Partners of cancer patients consult their GPs significantly more often with both somatic and psychosocial problems

Marianne Heins, François Schellevis, Mieke Rijken, Gé Donker, Lucas van der Hoek, Joke Korevaar

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14 Citations (Scopus)


Partners of cancer patients experience psychological distress and impaired physical health around and after the diagnosis of cancer. It is unknown whether these problems are presented to the general practitioner (GP). This study aimed to establish partners' GP use around the diagnosis of cancer. Cohort study. Primary care. Partners of 3071 patients with breast, prostate, colorectal, or lung cancer were included. Patients were diagnosed in 2001-2009 and were alive at least two years after diagnosis. Number of GP contacts and health problems in partners between six months before and two years after diagnosis. In the first six months after diagnosis, partners' GP use was similar to baseline (18 to six months before diagnosis). Between six and 24 months after diagnosis, GP use was increased in partners of patients with breast, prostate, and colorectal cancer, an increase of 31% (p = 0.001), 26% (p = 0.001), and 19% (p = 0.042), respectively. In partners of patients with breast cancer and colorectal cancer, GP use was increased for both somatic and psychosocial symptoms. In partners of prostate cancer patients, an increase was seen in somatic symptoms, whereas in partners of lung cancer patients, GP use was only increased for psychosocial symptoms. "Problems with the illness of the partner" was a frequently recorded reason for contact in the first six months after diagnosis. GP use of partners of cancer patients is increased 6-24 months after diagnosis, but health problems vary between cancer types. GPs should be alert for somatic and psychosocial problems in partners of cancer patients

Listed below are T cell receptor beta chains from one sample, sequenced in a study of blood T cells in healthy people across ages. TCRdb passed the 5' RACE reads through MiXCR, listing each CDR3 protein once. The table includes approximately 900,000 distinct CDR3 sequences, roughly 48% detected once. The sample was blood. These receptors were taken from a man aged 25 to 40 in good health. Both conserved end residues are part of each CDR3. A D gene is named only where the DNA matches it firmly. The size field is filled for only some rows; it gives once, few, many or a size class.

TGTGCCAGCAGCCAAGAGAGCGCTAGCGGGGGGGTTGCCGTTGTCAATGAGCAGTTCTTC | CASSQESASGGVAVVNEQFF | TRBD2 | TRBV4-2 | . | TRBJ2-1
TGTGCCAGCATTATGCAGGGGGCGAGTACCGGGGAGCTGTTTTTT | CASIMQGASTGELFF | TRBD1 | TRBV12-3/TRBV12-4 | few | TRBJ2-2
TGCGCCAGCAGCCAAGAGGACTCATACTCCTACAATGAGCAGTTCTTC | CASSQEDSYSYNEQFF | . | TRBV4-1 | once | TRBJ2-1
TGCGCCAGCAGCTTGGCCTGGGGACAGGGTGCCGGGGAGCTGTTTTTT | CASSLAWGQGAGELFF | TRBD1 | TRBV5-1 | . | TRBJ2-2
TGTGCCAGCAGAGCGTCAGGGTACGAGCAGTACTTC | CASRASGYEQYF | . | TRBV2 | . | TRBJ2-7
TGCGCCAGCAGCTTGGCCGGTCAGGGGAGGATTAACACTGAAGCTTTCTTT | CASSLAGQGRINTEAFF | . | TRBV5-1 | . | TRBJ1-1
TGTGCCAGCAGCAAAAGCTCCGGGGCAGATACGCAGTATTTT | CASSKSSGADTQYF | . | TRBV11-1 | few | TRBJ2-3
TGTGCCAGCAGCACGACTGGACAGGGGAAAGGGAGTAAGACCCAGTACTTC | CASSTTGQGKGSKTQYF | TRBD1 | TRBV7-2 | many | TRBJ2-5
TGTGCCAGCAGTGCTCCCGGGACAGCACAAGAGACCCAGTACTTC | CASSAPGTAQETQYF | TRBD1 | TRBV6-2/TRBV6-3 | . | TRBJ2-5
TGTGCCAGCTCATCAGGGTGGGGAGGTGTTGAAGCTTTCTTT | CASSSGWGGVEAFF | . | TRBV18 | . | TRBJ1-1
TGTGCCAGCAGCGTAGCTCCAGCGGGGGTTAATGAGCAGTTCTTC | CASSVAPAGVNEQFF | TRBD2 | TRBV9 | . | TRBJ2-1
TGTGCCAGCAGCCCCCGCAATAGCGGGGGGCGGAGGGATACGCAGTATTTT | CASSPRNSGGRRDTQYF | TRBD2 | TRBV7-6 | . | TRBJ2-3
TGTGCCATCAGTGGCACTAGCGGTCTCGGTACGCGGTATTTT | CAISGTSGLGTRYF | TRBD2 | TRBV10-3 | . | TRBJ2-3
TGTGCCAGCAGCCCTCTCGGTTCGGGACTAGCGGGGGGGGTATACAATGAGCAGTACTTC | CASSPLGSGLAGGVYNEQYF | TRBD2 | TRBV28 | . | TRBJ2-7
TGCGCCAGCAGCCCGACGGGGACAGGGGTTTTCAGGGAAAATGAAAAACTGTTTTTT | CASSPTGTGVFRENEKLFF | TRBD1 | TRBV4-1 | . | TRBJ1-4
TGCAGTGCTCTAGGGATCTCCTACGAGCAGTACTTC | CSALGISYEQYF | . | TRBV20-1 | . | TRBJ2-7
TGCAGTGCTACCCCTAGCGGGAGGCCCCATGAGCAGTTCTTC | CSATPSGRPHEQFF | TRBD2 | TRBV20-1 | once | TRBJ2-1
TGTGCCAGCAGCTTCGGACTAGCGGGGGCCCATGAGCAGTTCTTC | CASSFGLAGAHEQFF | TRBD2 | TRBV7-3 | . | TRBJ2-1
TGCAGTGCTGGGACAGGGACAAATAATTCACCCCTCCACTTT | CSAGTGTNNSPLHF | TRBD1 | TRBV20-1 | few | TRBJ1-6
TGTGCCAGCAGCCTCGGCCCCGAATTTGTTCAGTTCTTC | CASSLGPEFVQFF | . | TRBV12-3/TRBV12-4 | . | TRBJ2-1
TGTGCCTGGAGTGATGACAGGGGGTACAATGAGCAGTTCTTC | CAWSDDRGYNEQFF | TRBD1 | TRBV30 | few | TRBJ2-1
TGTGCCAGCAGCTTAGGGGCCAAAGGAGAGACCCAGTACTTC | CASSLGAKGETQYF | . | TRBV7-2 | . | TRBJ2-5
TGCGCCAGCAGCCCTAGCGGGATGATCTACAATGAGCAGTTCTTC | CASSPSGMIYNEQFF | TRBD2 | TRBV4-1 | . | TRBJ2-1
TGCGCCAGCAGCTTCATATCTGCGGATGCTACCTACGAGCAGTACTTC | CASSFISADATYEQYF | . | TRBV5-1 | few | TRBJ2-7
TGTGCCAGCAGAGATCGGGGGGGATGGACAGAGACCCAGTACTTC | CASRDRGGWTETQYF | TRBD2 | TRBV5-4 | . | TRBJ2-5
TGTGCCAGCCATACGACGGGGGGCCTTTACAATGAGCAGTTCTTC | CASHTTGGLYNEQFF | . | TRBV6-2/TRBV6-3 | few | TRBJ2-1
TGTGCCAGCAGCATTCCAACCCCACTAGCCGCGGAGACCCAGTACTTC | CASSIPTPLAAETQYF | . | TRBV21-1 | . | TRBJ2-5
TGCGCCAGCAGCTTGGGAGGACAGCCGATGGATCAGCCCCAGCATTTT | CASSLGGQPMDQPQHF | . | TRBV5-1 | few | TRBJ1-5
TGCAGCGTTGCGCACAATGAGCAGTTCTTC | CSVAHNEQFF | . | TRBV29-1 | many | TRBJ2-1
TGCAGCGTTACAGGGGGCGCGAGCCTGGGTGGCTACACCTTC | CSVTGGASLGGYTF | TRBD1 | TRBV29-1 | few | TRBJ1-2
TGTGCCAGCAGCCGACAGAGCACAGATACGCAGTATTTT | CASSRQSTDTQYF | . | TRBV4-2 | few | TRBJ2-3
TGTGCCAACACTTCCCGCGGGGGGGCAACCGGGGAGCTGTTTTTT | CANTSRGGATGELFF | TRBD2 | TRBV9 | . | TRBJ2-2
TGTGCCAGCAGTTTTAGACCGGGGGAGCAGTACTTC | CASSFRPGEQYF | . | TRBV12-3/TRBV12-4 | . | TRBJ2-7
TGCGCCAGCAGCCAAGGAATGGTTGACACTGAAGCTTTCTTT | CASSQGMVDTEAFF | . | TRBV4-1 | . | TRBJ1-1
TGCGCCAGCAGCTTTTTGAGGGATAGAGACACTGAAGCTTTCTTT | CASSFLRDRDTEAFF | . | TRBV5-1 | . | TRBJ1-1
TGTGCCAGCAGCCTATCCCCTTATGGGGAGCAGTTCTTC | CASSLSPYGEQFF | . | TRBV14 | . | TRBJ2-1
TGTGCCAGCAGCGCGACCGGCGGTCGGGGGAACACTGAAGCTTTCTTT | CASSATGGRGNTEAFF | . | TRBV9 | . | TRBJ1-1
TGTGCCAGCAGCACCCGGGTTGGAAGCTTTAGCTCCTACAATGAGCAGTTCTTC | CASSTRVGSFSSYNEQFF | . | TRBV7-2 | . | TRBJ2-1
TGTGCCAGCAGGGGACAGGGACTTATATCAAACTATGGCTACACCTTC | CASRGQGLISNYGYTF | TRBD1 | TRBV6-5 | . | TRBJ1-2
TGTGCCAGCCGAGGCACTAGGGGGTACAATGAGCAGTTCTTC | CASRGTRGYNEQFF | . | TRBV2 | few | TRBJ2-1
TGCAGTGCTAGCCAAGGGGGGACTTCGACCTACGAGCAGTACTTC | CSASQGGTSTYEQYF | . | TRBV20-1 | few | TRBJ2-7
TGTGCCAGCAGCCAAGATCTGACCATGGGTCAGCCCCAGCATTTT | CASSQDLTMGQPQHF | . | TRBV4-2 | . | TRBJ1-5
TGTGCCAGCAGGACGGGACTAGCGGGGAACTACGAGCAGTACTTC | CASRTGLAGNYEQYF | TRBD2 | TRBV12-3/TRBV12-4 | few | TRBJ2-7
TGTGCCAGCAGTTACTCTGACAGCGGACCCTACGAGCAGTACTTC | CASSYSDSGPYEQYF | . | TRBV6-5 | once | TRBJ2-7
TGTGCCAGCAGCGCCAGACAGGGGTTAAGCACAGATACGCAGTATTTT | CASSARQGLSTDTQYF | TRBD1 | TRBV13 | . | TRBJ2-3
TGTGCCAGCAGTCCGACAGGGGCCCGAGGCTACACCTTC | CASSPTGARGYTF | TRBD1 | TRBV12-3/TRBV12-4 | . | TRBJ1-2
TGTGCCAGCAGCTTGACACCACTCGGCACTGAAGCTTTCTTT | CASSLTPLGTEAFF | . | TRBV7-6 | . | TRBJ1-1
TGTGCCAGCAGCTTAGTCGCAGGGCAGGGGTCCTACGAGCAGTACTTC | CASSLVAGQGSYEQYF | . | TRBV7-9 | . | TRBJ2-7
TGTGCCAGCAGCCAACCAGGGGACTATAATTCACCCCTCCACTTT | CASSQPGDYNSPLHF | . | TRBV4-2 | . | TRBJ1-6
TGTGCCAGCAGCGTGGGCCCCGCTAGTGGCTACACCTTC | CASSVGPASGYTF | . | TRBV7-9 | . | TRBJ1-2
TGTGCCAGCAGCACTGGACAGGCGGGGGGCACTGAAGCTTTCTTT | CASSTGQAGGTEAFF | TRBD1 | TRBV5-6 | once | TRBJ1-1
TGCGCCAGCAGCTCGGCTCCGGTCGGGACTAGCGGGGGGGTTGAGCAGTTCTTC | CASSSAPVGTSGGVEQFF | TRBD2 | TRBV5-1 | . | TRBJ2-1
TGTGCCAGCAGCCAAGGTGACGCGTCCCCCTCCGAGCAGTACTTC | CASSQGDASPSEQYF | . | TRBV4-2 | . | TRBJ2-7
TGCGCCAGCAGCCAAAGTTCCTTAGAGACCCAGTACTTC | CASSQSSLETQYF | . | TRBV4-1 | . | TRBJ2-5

Original languageEnglish
Pages (from-to)203-208
JournalScandinavian journal of primary health care
Issue number4
Publication statusPublished - 2013

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